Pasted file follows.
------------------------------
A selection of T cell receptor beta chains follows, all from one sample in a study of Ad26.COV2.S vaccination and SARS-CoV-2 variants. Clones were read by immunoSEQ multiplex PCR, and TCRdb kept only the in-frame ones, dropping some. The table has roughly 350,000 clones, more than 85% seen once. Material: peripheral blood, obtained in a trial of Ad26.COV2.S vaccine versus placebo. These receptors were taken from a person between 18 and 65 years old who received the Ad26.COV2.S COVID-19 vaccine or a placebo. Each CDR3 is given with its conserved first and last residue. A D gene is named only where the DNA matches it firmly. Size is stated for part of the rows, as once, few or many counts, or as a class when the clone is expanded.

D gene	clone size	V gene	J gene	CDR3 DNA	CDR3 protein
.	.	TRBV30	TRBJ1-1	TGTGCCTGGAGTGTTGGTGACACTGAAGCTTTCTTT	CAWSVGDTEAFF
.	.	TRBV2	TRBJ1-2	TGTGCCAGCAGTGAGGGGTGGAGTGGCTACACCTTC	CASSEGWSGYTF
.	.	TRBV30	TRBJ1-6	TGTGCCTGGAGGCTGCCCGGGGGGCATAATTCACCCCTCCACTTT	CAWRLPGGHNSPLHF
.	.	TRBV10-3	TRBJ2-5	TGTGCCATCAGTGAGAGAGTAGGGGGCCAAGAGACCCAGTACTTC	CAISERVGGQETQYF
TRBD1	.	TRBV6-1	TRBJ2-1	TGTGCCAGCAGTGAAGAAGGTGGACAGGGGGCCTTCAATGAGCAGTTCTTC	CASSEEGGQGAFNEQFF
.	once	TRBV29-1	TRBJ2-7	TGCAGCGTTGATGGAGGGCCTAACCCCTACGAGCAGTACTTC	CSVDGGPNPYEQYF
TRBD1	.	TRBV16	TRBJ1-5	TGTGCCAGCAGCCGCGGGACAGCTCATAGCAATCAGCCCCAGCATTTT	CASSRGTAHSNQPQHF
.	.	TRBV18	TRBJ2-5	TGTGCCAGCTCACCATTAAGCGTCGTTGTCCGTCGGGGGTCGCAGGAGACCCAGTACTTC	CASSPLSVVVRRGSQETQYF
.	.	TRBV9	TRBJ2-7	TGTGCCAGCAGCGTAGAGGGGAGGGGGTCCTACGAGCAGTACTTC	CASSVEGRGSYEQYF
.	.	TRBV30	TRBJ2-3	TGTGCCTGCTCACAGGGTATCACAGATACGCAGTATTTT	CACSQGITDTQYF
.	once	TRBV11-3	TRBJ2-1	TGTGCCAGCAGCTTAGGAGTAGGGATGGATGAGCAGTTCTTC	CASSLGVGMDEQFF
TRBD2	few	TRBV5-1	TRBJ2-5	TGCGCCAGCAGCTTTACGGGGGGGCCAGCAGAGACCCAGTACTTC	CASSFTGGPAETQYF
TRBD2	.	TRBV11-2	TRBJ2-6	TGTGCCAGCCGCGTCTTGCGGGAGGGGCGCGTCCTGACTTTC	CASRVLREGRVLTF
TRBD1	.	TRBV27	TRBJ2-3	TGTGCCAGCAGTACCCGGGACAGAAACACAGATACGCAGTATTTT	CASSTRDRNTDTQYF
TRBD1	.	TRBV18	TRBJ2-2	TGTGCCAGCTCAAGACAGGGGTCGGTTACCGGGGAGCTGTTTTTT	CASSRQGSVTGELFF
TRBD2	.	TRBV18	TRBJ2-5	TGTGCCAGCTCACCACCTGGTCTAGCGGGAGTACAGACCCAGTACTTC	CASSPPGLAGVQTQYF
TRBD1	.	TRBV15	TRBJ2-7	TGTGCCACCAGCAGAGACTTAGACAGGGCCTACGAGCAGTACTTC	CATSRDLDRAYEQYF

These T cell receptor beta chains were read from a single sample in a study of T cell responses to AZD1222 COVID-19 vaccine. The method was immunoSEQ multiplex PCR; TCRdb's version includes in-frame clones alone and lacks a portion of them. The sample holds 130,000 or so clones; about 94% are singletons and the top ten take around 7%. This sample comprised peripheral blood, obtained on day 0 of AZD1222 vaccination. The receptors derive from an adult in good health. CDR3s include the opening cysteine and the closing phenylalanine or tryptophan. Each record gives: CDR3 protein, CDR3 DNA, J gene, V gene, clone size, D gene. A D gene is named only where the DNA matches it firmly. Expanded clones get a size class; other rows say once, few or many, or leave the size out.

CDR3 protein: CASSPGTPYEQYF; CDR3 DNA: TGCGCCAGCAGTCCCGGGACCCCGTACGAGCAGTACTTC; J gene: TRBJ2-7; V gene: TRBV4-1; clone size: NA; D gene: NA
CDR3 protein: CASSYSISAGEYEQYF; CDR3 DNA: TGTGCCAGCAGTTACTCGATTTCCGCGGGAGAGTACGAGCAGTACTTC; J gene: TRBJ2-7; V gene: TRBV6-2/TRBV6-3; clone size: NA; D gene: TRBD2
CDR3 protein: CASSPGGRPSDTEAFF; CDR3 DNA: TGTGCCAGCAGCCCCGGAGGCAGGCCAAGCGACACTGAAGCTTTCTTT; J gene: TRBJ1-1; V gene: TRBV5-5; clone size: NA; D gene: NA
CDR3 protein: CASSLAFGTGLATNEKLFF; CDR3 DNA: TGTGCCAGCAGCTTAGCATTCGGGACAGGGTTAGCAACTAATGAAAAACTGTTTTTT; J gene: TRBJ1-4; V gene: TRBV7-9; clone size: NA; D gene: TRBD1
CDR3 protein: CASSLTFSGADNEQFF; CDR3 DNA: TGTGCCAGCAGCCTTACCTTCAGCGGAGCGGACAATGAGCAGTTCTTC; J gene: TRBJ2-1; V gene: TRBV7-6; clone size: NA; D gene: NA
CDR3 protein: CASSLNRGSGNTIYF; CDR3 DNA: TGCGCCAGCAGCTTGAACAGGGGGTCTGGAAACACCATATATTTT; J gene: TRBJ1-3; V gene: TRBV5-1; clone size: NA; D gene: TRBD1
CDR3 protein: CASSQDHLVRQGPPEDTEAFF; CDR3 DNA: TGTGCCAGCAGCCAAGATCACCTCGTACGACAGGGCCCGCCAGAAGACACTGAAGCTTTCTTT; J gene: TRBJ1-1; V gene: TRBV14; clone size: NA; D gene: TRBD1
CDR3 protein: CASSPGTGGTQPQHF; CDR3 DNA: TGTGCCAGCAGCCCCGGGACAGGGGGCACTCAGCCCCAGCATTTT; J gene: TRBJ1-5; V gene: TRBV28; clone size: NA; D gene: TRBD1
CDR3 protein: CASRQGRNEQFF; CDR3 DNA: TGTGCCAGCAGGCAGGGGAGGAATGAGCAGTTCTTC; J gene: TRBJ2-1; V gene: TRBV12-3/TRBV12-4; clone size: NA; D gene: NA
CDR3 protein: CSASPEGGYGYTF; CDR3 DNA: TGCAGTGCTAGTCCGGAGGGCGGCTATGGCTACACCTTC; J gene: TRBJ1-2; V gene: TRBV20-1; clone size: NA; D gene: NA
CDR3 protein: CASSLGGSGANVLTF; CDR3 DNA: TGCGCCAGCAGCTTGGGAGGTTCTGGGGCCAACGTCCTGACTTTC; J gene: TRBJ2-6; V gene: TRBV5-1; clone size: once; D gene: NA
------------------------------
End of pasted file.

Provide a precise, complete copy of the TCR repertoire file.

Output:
A selection of T cell receptor beta chains follows, all from one sample in a study of Ad26.COV2.S vaccination and SARS-CoV-2 variants. Clones were read by immunoSEQ multiplex PCR, and TCRdb kept only the in-frame ones, dropping some. The table has roughly 350,000 clones, more than 85% seen once. Material: peripheral blood, obtained in a trial of Ad26.COV2.S vaccine versus placebo. These receptors were taken from a person between 18 and 65 years old who received the Ad26.COV2.S COVID-19 vaccine or a placebo. Each CDR3 is given with its conserved first and last residue. A D gene is named only where the DNA matches it firmly. Size is stated for part of the rows, as once, few or many counts, or as a class when the clone is expanded.

D gene	clone size	V gene	J gene	CDR3 DNA	CDR3 protein
.	.	TRBV30	TRBJ1-1	TGTGCCTGGAGTGTTGGTGACACTGAAGCTTTCTTT	CAWSVGDTEAFF
.	.	TRBV2	TRBJ1-2	TGTGCCAGCAGTGAGGGGTGGAGTGGCTACACCTTC	CASSEGWSGYTF
.	.	TRBV30	TRBJ1-6	TGTGCCTGGAGGCTGCCCGGGGGGCATAATTCACCCCTCCACTTT	CAWRLPGGHNSPLHF
.	.	TRBV10-3	TRBJ2-5	TGTGCCATCAGTGAGAGAGTAGGGGGCCAAGAGACCCAGTACTTC	CAISERVGGQETQYF
TRBD1	.	TRBV6-1	TRBJ2-1	TGTGCCAGCAGTGAAGAAGGTGGACAGGGGGCCTTCAATGAGCAGTTCTTC	CASSEEGGQGAFNEQFF
.	once	TRBV29-1	TRBJ2-7	TGCAGCGTTGATGGAGGGCCTAACCCCTACGAGCAGTACTTC	CSVDGGPNPYEQYF
TRBD1	.	TRBV16	TRBJ1-5	TGTGCCAGCAGCCGCGGGACAGCTCATAGCAATCAGCCCCAGCATTTT	CASSRGTAHSNQPQHF
.	.	TRBV18	TRBJ2-5	TGTGCCAGCTCACCATTAAGCGTCGTTGTCCGTCGGGGGTCGCAGGAGACCCAGTACTTC	CASSPLSVVVRRGSQETQYF
.	.	TRBV9	TRBJ2-7	TGTGCCAGCAGCGTAGAGGGGAGGGGGTCCTACGAGCAGTACTTC	CASSVEGRGSYEQYF
.	.	TRBV30	TRBJ2-3	TGTGCCTGCTCACAGGGTATCACAGATACGCAGTATTTT	CACSQGITDTQYF
.	once	TRBV11-3	TRBJ2-1	TGTGCCAGCAGCTTAGGAGTAGGGATGGATGAGCAGTTCTTC	CASSLGVGMDEQFF
TRBD2	few	TRBV5-1	TRBJ2-5	TGCGCCAGCAGCTTTACGGGGGGGCCAGCAGAGACCCAGTACTTC	CASSFTGGPAETQYF
TRBD2	.	TRBV11-2	TRBJ2-6	TGTGCCAGCCGCGTCTTGCGGGAGGGGCGCGTCCTGACTTTC	CASRVLREGRVLTF
TRBD1	.	TRBV27	TRBJ2-3	TGTGCCAGCAGTACCCGGGACAGAAACACAGATACGCAGTATTTT	CASSTRDRNTDTQYF
TRBD1	.	TRBV18	TRBJ2-2	TGTGCCAGCTCAAGACAGGGGTCGGTTACCGGGGAGCTGTTTTTT	CASSRQGSVTGELFF
TRBD2	.	TRBV18	TRBJ2-5	TGTGCCAGCTCACCACCTGGTCTAGCGGGAGTACAGACCCAGTACTTC	CASSPPGLAGVQTQYF
TRBD1	.	TRBV15	TRBJ2-7	TGTGCCACCAGCAGAGACTTAGACAGGGCCTACGAGCAGTACTTC	CATSRDLDRAYEQYF

These T cell receptor beta chains were read from a single sample in a study of T cell responses to AZD1222 COVID-19 vaccine. The method was immunoSEQ multiplex PCR; TCRdb's version includes in-frame clones alone and lacks a portion of them. The sample holds 130,000 or so clones; about 94% are singletons and the top ten take around 7%. This sample comprised peripheral blood, obtained on day 0 of AZD1222 vaccination. The receptors derive from an adult in good health. CDR3s include the opening cysteine and the closing phenylalanine or tryptophan. Each record gives: CDR3 protein, CDR3 DNA, J gene, V gene, clone size, D gene. A D gene is named only where the DNA matches it firmly. Expanded clones get a size class; other rows say once, few or many, or leave the size out.

CDR3 protein: CASSPGTPYEQYF; CDR3 DNA: TGCGCCAGCAGTCCCGGGACCCCGTACGAGCAGTACTTC; J gene: TRBJ2-7; V gene: TRBV4-1; clone size: NA; D gene: NA
CDR3 protein: CASSYSISAGEYEQYF; CDR3 DNA: TGTGCCAGCAGTTACTCGATTTCCGCGGGAGAGTACGAGCAGTACTTC; J gene: TRBJ2-7; V gene: TRBV6-2/TRBV6-3; clone size: NA; D gene: TRBD2
CDR3 protein: CASSPGGRPSDTEAFF; CDR3 DNA: TGTGCCAGCAGCCCCGGAGGCAGGCCAAGCGACACTGAAGCTTTCTTT; J gene: TRBJ1-1; V gene: TRBV5-5; clone size: NA; D gene: NA
CDR3 protein: CASSLAFGTGLATNEKLFF; CDR3 DNA: TGTGCCAGCAGCTTAGCATTCGGGACAGGGTTAGCAACTAATGAAAAACTGTTTTTT; J gene: TRBJ1-4; V gene: TRBV7-9; clone size: NA; D gene: TRBD1
CDR3 protein: CASSLTFSGADNEQFF; CDR3 DNA: TGTGCCAGCAGCCTTACCTTCAGCGGAGCGGACAATGAGCAGTTCTTC; J gene: TRBJ2-1; V gene: TRBV7-6; clone size: NA; D gene: NA
CDR3 protein: CASSLNRGSGNTIYF; CDR3 DNA: TGCGCCAGCAGCTTGAACAGGGGGTCTGGAAACACCATATATTTT; J gene: TRBJ1-3; V gene: TRBV5-1; clone size: NA; D gene: TRBD1
CDR3 protein: CASSQDHLVRQGPPEDTEAFF; CDR3 DNA: TGTGCCAGCAGCCAAGATCACCTCGTACGACAGGGCCCGCCAGAAGACACTGAAGCTTTCTTT; J gene: TRBJ1-1; V gene: TRBV14; clone size: NA; D gene: TRBD1
CDR3 protein: CASSPGTGGTQPQHF; CDR3 DNA: TGTGCCAGCAGCCCCGGGACAGGGGGCACTCAGCCCCAGCATTTT; J gene: TRBJ1-5; V gene: TRBV28; clone size: NA; D gene: TRBD1
CDR3 protein: CASRQGRNEQFF; CDR3 DNA: TGTGCCAGCAGGCAGGGGAGGAATGAGCAGTTCTTC; J gene: TRBJ2-1; V gene: TRBV12-3/TRBV12-4; clone size: NA; D gene: NA
CDR3 protein: CSASPEGGYGYTF; CDR3 DNA: TGCAGTGCTAGTCCGGAGGGCGGCTATGGCTACACCTTC; J gene: TRBJ1-2; V gene: TRBV20-1; clone size: NA; D gene: NA
CDR3 protein: CASSLGGSGANVLTF; CDR3 DNA: TGCGCCAGCAGCTTGGGAGGTTCTGGGGCCAACGTCCTGACTTTC; J gene: TRBJ2-6; V gene: TRBV5-1; clone size: once; D gene: NA